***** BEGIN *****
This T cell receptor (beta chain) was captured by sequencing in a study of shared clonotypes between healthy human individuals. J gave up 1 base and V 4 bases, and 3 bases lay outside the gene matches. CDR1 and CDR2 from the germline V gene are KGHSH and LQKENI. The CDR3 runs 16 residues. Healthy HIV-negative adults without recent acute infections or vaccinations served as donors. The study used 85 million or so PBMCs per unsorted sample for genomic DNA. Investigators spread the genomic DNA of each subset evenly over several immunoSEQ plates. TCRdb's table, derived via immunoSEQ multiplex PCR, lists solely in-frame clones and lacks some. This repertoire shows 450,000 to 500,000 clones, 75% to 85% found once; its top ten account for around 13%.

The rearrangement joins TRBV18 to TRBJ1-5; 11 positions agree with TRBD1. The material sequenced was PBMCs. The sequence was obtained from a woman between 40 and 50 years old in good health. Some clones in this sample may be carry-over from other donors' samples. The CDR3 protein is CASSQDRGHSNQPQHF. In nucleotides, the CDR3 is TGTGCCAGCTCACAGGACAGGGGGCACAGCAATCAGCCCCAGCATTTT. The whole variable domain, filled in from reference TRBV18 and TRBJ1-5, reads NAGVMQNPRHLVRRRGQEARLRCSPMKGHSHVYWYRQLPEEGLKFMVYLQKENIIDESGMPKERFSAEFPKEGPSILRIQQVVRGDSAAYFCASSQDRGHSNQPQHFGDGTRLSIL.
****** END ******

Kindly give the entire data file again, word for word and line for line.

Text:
This T cell receptor (beta chain) was captured by sequencing in a study of shared clonotypes between healthy human individuals. J gave up 1 base and V 4 bases, and 3 bases lay outside the gene matches. CDR1 and CDR2 from the germline V gene are KGHSH and LQKENI. The CDR3 runs 16 residues. Healthy HIV-negative adults without recent acute infections or vaccinations served as donors. The study used 85 million or so PBMCs per unsorted sample for genomic DNA. Investigators spread the genomic DNA of each subset evenly over several immunoSEQ plates. TCRdb's table, derived via immunoSEQ multiplex PCR, lists solely in-frame clones and lacks some. This repertoire shows 450,000 to 500,000 clones, 75% to 85% found once; its top ten account for around 13%.

The rearrangement joins TRBV18 to TRBJ1-5; 11 positions agree with TRBD1. The material sequenced was PBMCs. The sequence was obtained from a woman between 40 and 50 years old in good health. Some clones in this sample may be carry-over from other donors' samples. The CDR3 protein is CASSQDRGHSNQPQHF. In nucleotides, the CDR3 is TGTGCCAGCTCACAGGACAGGGGGCACAGCAATCAGCCCCAGCATTTT. The whole variable domain, filled in from reference TRBV18 and TRBJ1-5, reads NAGVMQNPRHLVRRRGQEARLRCSPMKGHSHVYWYRQLPEEGLKFMVYLQKENIIDESGMPKERFSAEFPKEGPSILRIQQVVRGDSAAYFCASSQDRGHSNQPQHFGDGTRLSIL.